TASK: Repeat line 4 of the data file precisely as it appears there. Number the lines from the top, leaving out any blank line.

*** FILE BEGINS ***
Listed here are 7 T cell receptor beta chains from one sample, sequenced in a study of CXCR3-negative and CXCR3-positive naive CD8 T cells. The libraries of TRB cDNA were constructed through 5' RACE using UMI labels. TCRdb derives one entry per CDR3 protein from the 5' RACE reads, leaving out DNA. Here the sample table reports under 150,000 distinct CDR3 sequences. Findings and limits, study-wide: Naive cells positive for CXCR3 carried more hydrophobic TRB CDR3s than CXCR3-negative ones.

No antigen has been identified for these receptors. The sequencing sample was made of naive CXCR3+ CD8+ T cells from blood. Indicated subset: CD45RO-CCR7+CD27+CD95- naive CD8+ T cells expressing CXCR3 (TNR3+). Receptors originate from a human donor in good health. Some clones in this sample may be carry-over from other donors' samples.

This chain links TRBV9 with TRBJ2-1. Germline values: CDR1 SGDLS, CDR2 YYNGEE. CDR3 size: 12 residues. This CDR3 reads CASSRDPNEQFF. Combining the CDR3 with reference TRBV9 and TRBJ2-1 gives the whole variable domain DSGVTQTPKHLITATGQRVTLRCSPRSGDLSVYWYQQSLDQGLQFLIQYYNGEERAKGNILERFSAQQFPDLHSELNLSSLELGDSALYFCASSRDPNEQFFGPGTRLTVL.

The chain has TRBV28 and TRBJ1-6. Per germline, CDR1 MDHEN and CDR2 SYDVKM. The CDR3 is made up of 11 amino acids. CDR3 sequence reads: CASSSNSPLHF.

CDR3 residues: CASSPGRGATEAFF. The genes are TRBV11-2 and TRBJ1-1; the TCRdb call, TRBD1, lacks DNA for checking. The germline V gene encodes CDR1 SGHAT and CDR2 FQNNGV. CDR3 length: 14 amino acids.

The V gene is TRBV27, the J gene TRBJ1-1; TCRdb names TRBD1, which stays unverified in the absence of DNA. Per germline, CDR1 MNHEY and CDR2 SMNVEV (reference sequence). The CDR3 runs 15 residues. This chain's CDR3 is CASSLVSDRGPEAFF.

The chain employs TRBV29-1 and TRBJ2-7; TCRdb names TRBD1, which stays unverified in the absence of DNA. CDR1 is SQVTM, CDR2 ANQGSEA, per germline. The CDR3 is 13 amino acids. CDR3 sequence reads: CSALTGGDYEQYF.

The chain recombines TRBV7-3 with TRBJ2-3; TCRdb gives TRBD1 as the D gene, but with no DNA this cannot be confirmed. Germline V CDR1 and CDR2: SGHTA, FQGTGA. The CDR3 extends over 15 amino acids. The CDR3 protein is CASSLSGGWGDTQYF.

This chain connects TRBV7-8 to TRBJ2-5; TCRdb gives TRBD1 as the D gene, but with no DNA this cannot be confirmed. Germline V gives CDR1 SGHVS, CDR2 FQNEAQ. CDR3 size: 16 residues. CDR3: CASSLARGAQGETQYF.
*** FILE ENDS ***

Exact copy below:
The chain has TRBV28 and TRBJ1-6. Per germline, CDR1 MDHEN and CDR2 SYDVKM. The CDR3 is made up of 11 amino acids. CDR3 sequence reads: CASSSNSPLHF.